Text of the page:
MS needs a lot of change.
Not sure BillG is the right person the help with those changes. Let us start with Ballmer’s quote about the iPhone when it was first released: “There’s no chance that the iPhone is going to get any significant market share. No chance. It’s a $500 subsidized item.”
That type of arrogance and lack of vision has really hurt MS. To be fair, the iPhone caught a lot of the old phone guard by surprise, but every smart phone on the market today owes its existence to the original iPhone. Remember the first time Google showed off Android prototypes? Sure they had touch screens, many of them looked like cloned Blackberries, and the way the OS worked was nothing like what it is today. Say what you want about Apple, and Jobs, but they did lead the way with the iPhone. That Ballmer didn’t immediately recognize its technological potential and make moves to counter is the reason why WP is in the state it is in today. Again, the same could have been said of Blackberry, Nokia, etc… The only company that got it was Google. Those Blackberry clones were dropped, and Android was released with similar functionality and operation as the iPhone. Google continued to tweak/innovate, and it is now the dominate player in smartphones. For Ballmer and Co. to dismiss the iPhone like that shows their arrogance, and utter lack of recognizing a transformative technology.
Second: The “Courier” project. We will never know how far along this device was, or if it really did work as well as those demos that were on YouTube, but I do remember one thing. The “Courier” did something for Microsoft that has not happened in many, many, many years… It created a whole lot of buzz, interest, and dare I say excitement about a MS product. Geeks were generally excited about this thing on the internet. I cannot remember the last time outside of the Xbox that people were so excited about a product from MS. Why was it killed? Well the rumor was its lack of an email client. But I suspect it was because it had nothing to do with Windows. It wasn’t called “Win” something, it didn’t look like Windows, and I don’t think it even needed Windows PC to sync to. It was something totally new, and if those videos were true, something that could have been a killer notebook/e-reader/organizer/tablet/etc… Again this was right around the time the iPad was released, and back then iPads were considered to be overgrown iPhones, great for content consumption, but not really content creation. “Courier” could have beat Apple at their own game, a tool for the creative, the student, and the office. Instead the old guard killed it, and we now have Windows RT. Oh and J. Allard left the company, and the “skunk works” team he created at MS was disbanded. IMHO bring Allard back.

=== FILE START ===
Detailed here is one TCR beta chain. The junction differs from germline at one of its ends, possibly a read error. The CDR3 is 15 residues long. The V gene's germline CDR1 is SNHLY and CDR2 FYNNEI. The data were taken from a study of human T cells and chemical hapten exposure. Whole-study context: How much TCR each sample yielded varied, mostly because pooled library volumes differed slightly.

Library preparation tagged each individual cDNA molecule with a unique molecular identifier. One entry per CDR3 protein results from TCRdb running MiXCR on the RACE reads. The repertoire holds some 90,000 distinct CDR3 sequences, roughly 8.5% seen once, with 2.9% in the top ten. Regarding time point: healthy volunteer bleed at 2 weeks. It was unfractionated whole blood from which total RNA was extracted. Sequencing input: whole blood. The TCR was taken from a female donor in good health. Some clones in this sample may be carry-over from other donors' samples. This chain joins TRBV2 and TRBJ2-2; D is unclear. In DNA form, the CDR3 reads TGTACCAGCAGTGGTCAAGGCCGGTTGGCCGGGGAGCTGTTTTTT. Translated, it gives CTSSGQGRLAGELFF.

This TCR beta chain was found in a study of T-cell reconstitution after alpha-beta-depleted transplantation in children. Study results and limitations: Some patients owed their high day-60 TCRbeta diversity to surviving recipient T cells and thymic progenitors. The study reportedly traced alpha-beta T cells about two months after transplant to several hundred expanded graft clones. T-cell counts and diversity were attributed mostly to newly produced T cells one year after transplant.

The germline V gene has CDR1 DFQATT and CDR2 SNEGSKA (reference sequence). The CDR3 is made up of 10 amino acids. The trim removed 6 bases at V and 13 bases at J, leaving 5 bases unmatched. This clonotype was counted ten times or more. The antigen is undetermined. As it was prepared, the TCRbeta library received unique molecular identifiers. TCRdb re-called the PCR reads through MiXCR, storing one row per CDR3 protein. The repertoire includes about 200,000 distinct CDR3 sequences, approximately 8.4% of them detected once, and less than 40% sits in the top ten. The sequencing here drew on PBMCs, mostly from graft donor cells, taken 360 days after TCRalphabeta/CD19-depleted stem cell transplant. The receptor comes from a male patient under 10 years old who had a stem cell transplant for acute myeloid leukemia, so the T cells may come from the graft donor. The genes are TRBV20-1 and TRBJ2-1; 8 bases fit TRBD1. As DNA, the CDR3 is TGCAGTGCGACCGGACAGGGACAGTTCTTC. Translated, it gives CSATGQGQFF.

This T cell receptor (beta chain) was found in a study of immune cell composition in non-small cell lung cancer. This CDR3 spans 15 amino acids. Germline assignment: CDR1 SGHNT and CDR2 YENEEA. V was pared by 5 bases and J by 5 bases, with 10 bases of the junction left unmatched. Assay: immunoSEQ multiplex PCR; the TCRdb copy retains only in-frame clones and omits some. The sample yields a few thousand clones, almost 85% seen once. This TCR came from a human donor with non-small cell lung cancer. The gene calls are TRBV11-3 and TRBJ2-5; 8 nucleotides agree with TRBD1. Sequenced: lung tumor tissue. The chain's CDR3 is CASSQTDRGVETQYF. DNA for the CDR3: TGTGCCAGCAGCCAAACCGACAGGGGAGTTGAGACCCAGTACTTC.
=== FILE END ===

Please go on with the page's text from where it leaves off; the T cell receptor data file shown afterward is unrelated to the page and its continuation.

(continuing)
Third: I think this is the hardest, and I do not know how to fully articulate it, but MS needs to get back into the conversation when it comes to technology. Example: how many startups would even consider developing their website/application in ASP.Net? I’m sure that number is very close to Zero. Is asp.Net the greatest web tech? No, but it is a very good framework and should be at least considered. Except, well, it only runs on Windows, and Windows Servers are expensive. So if I were MS, I would seriously consider releasing a free version of Windows Server. Something that will run the .Net stack, and IIS, make it command line only. Do not cripple the .Net/IIS part of it. They might lose some licensing costs, but maybe they can get into consideration for having the next Twitter or something built on that platform. It doesn’t give them licenses, but it at least puts them back in the conversation.
Another example, if they claim IE is so great, make an OSX and dare I say Linux version of it. Release it on Android. It might not get much traction, but it makes a statement that yeah we can product a browser that can run with the best of them on all platforms. Don’t just rely on the fact that IE runs on Windows which still runs on the vast majority of desktops in the world. Throw in your software with the others on their own turf.
I guess my last point is best summed by stopping MS from just relying on their dominate position in desktops to promote their other technology. Linux, OSX, Android are not going away, and neither is Windows for that matter, but they cannot just rely on their monopoly to sell themselves to the world. They have to be able to break free, and not be afraid to cannibalize their own products. This is one thing that Jobs understood and was not afraid to do. Better you cannibalize your own, then a competitor to do it for you.